Istanbul: Things were looking up for Turkey when investors went home on Friday afternoon.
Markets were rallying around the world on speculation global monetary policy was going to remain loose, there was a lull in the country’s fractious politics and President Recep Tayyip Erdogan’s government was moving to normalise relations with Russia and Israel.
Now, after an attempted military coup that erupted at about 10pm that evening in Ankara and Istanbul, sending the lira into its sharpest nosedive in about eight years, those investors are waking to a very different world, steeling themselves for tumultuous trading as local markets open on Monday. The currency rebounded 2.2 per cent to 2.9510 per dollar at 8:47am in Istanbul on Monday, after closing last week at 3.0157 per dollar, about 2 per cent away from a record low in September.
"Political risk was always in my mind, but even I went ice-cold when I saw the news” of the coup attempt, Burak Cetinceker, a fund manager at Strateji Portfoy in Istanbul, said in an interview on Saturday. "I don’t think I would rush into Turkish markets in the short term if I were a foreign investor.”
The failed takeover, in which about 200 people died, was the culmination of a worsening political backdrop partly fueled by Erdogan’s efforts to invest the presidency with increased powers while combating an upsurge in terrorist attacks blamed on Islamists and Kurdish separatists. The fighting that began Friday came less than three weeks after bombings at Ataturk Airport in Istanbul left more than 40 people dead, the latest in a series of deadly attacks in towns and cities across the country.
As confusion reigned on Friday over whether the coup had succeeded, stocks around the world retreated and US Treasuries advanced, while the lira tumbled 4.6 per cent, its biggest decline since 2008.
Though Turkey’s currency is likely to recover some of those losses now the violence has dissipated, longer-term investors may be more circumspect about investing in the nation’s assets as Erdogan seeks to root out opponents, detaining thousands of people, including army officers and judges.
"The almost instant issuance of arrest warrants for thousands of members of the Turkish judiciary raises questions about the coup itself,” said Gary Greenberg, an emerging-markets manager at Hermes Asset Management in London, which manages $2.5 billion, including Turkish equities. "Although the knee-jerk reaction of the market on Monday might be one of relief, it is hard to feel entirely sure that democracy in Turkey is on firmer footing.”
Foreigners this year poured a net $7.3 billion into Turkish assets through May, after $3.2 billion of outflows in the same period a year earlier, data released by the central bank last week showed.
The recent pickup in foreign flows into Turkey "will now surely reverse, causing inevitable market distress,” Michael Howell, the managing director of CrossBorder Capital in London, said in an e-mail Saturday.
All of which threatens to unravel gains that have made Turkey one of the biggest beneficiaries of the global clamor for risk as central banks pump cash into the biggest economies. The Borsa Istanbul Index has climbed 15 percent this year, while the yield on Turkish five-year local bonds has dropped more than every other emerging-market nation except Brazil. The country’s five-year credit default swaps, the cost of protecting debt against default, fell to the lowest in a year last week.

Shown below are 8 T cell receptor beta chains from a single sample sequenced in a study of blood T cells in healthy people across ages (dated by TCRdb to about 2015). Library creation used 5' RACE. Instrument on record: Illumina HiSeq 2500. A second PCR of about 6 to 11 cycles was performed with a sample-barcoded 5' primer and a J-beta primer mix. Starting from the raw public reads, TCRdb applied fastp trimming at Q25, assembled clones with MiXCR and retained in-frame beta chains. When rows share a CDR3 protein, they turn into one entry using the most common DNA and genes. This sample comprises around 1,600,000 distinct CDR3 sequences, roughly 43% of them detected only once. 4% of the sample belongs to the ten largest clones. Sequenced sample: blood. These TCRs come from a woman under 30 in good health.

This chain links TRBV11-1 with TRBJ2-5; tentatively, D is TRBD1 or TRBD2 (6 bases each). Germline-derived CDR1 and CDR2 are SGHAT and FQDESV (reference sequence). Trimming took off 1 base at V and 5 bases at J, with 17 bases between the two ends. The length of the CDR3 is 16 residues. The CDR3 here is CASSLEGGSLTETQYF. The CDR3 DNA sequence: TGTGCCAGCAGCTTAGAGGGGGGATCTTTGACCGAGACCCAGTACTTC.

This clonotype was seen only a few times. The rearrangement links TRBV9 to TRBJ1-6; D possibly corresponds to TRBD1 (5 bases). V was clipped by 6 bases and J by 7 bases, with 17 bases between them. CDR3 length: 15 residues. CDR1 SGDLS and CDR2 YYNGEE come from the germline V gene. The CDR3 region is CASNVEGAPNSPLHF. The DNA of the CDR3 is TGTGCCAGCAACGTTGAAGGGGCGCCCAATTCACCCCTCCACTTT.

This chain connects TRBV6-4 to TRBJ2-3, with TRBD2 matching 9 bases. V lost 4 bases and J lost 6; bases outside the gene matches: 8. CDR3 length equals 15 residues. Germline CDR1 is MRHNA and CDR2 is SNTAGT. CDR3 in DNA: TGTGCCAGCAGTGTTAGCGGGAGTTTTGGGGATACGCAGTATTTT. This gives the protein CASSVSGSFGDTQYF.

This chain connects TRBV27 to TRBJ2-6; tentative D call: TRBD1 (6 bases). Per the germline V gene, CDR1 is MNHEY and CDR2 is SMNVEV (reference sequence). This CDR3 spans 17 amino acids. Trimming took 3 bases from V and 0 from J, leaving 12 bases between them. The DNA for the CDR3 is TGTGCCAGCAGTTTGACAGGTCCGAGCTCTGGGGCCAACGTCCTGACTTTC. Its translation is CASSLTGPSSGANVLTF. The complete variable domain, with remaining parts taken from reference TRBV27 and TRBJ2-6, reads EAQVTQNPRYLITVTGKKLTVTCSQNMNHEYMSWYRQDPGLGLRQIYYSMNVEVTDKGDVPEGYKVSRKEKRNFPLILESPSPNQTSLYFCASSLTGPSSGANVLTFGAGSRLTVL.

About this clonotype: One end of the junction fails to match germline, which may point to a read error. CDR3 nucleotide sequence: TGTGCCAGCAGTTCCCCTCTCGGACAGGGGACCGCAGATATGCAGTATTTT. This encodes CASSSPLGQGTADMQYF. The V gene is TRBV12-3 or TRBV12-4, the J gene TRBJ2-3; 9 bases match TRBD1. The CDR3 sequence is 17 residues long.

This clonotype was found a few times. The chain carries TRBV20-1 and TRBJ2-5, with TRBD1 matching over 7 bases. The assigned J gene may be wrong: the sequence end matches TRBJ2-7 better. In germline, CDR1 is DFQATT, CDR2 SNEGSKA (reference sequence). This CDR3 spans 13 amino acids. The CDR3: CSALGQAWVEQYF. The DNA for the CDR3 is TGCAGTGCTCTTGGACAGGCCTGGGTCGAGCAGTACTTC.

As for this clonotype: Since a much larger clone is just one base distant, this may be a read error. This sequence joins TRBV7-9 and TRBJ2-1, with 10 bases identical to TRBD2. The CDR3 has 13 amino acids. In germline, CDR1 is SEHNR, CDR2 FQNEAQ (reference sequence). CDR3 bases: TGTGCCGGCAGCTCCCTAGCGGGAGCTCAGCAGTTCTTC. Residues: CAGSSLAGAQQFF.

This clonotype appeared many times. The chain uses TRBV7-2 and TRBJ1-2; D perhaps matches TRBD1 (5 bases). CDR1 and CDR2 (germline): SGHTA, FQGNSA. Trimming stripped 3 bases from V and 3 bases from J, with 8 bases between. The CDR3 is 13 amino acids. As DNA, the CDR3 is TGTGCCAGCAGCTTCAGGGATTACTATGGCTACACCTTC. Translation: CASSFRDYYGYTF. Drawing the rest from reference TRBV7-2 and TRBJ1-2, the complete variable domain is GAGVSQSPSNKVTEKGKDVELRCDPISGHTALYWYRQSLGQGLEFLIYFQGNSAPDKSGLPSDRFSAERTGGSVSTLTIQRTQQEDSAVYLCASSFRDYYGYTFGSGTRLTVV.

For Peter Schottmueller, the head of emerging-market and international fixed income at Deka Investment in Frankfurt, investors will focus more on the stability Erdogan can bring back than the crackdown against his opponents.
"Maybe you and I prefer a more democratic government, but to the markets, it’s not relevant,” he said. "I’d be reluctant to sell on Monday.”
The rally in Turkish assets has come amid a slowing of inflation and easing of global liquidity that’s supported the currency and allowed the central bank to lower the overnight-lending rate by 175 basis points this year. Policy makers said Sunday they will provide unlimited liquidity to banks.
"This political turmoil will clearly have a significant negative effect on the economy,” Naz Masraff, an analyst at political risk consultants Eurasia Group, wrote in a report Saturday. "With an attempted coup of this scale, investors already cautious due to past crises will be even more skeptical about Turkey’s business environment and the government’s ability to maintain macroeconomic stability. The struggling tourism sector will also take another hit.”
The central bank is scheduled to hold a policy meeting on Tuesday. As of Friday, the median estimate of economists surveyed by Bloomberg was for a further 50-basis-point reduction in the overnight-lending rate.
What policy makers decide now will depend on perceptions of Turkey’s default risk and short-term interest-rate expectations when trading starts on Monday, according to Evren Kirikoglu, a strategist in Istanbul at Akbank, one of Turkey’s largest listed lenders.
In a sign of the strain likely to be felt by some borrowers, Turkey’s Sekerbank on Sunday postponed meetings it planned to hold with international investors ahead of a possible bond sale. It will reschedule the roadshow at an appropriate time, according to the banks hired to manage the offering.
"I’m not going to be an optimist for the rest of the month,” Strateji Portfoy’s Cetinceker said. "There is also global uncertainty, which may intensify the negative impact of the current risks in domestic politics.”